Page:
Analytical Chemistry

Finite Element Modelling of the Combined Faradaic and Electrostatic Contributions to the Voltammetric Response of Monolayer Redox Films

Authors

Abstract

The voltammetric response of electrodes coated with a redox-active monolayer is computed by finite element simulations based on a generalized model that couples the Butler-Volmer, Nernst-Planck and Poisson equations. The model yields a full description of the electric potential and charge distributions across the monolayer and into the bulk solution, including the potential distribution associated with ohmic resistance in the bulk solution. In this way, it is possible to properly account for electrostatic effects at the molecular film/electrolyte interface, which are present due to the changing charge states of the redox head groups as they undergo electron transfer, under both equilibrium and non-equilibrium conditions. Our numerical simulations also significantly extend previous theoretical predictions by simultaneously including both the effects of finite electron-transfer rates and electrolyte conductivity. Distortion of the voltammetric wave due to ohmic potential drop in the solution is shown to be a function of the supporting electrolyte concentration and scan rate, in agreement with experimental observations. The electric potential and charge distributions across an electrochemically inactive monolayer and into the solution are also simulated as a function of applied potential and are found to agree with the Gouy-Chapman-Stern theory, allowing numerical predictions of the capacitive background currents in voltammetric experiments.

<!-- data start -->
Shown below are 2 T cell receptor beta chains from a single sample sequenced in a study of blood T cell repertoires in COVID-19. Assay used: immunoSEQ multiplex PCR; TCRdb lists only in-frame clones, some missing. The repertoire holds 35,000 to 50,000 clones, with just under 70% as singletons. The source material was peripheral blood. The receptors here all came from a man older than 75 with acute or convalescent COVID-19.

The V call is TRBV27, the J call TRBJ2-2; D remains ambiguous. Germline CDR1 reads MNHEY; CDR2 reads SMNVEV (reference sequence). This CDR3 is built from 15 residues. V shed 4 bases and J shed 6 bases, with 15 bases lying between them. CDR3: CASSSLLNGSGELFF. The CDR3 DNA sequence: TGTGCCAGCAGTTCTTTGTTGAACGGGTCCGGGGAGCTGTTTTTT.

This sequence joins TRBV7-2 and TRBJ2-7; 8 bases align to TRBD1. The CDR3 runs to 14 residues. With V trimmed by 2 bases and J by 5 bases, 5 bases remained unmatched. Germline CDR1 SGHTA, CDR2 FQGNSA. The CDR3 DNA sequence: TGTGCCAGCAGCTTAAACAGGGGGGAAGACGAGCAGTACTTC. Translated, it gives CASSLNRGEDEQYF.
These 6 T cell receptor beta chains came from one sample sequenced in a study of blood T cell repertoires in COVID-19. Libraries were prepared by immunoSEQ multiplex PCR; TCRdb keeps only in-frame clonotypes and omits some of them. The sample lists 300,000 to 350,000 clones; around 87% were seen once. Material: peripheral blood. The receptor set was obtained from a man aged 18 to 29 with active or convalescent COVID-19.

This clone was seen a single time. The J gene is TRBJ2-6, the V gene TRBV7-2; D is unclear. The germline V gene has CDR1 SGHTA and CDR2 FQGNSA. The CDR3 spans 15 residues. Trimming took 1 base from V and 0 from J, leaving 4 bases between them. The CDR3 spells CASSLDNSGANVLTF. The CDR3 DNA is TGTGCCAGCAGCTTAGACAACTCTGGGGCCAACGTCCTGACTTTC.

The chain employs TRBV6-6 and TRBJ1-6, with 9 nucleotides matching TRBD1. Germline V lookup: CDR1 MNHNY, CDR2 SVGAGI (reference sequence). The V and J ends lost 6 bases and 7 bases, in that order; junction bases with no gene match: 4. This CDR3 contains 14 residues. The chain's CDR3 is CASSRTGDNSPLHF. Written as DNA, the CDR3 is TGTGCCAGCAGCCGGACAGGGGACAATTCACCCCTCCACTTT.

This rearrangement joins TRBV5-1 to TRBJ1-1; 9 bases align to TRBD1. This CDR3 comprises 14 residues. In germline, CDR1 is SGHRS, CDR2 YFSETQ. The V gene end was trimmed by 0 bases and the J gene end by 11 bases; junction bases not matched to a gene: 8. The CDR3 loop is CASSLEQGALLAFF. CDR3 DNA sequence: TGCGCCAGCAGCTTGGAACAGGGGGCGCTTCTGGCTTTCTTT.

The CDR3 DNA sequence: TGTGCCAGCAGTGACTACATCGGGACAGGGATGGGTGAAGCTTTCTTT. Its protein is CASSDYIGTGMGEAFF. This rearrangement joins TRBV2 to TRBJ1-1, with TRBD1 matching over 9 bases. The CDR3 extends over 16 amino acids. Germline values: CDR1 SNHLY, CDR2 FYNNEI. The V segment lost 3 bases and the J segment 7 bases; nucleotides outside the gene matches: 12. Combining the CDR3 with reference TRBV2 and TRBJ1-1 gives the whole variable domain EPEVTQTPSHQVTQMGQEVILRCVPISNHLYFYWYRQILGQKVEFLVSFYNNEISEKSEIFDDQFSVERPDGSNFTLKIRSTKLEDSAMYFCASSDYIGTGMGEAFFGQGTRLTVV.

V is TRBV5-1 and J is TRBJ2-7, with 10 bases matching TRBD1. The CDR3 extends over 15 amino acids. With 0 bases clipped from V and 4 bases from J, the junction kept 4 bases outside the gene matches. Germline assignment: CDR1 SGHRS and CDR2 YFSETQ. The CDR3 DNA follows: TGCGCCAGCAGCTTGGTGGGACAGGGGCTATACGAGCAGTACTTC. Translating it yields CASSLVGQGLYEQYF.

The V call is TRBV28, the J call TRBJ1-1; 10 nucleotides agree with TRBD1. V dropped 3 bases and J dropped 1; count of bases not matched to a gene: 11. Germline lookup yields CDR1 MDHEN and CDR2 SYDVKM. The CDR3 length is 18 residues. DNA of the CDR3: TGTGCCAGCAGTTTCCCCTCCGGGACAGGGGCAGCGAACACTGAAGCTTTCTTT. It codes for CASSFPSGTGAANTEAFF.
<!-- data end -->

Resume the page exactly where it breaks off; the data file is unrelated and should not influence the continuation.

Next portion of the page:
Content

Thumbnail image of 2. Modelling Redox SAM film paper_SHORT FINAL.pdf

Supplementary material

Thumbnail image of 3. Redox SAM modelling Supporting Information_SHORT FINAL.pdf
Supporting Information
SI 1. Details of the finite element model implemented in COMSOL Multiphysics SI 2. Voltammetric response of electrochemically inactive molecular films SI 3. Quantification of experimental errors caused by incorrect assumptions on the behaviour of the non-faradaic current SI 4. Simulated voltammetry of electrochemically active molecular films with low surface coverages of redox-active groups SI 5. Calculating the uncompensated resistance of the electrochemical cell SI 6: The RC transient response at the switching potential SI 7. Influence of supporting electrolyte and scan rate on the voltammetric response SI 8. Details of simulating a 2-electron redox system SI 9. References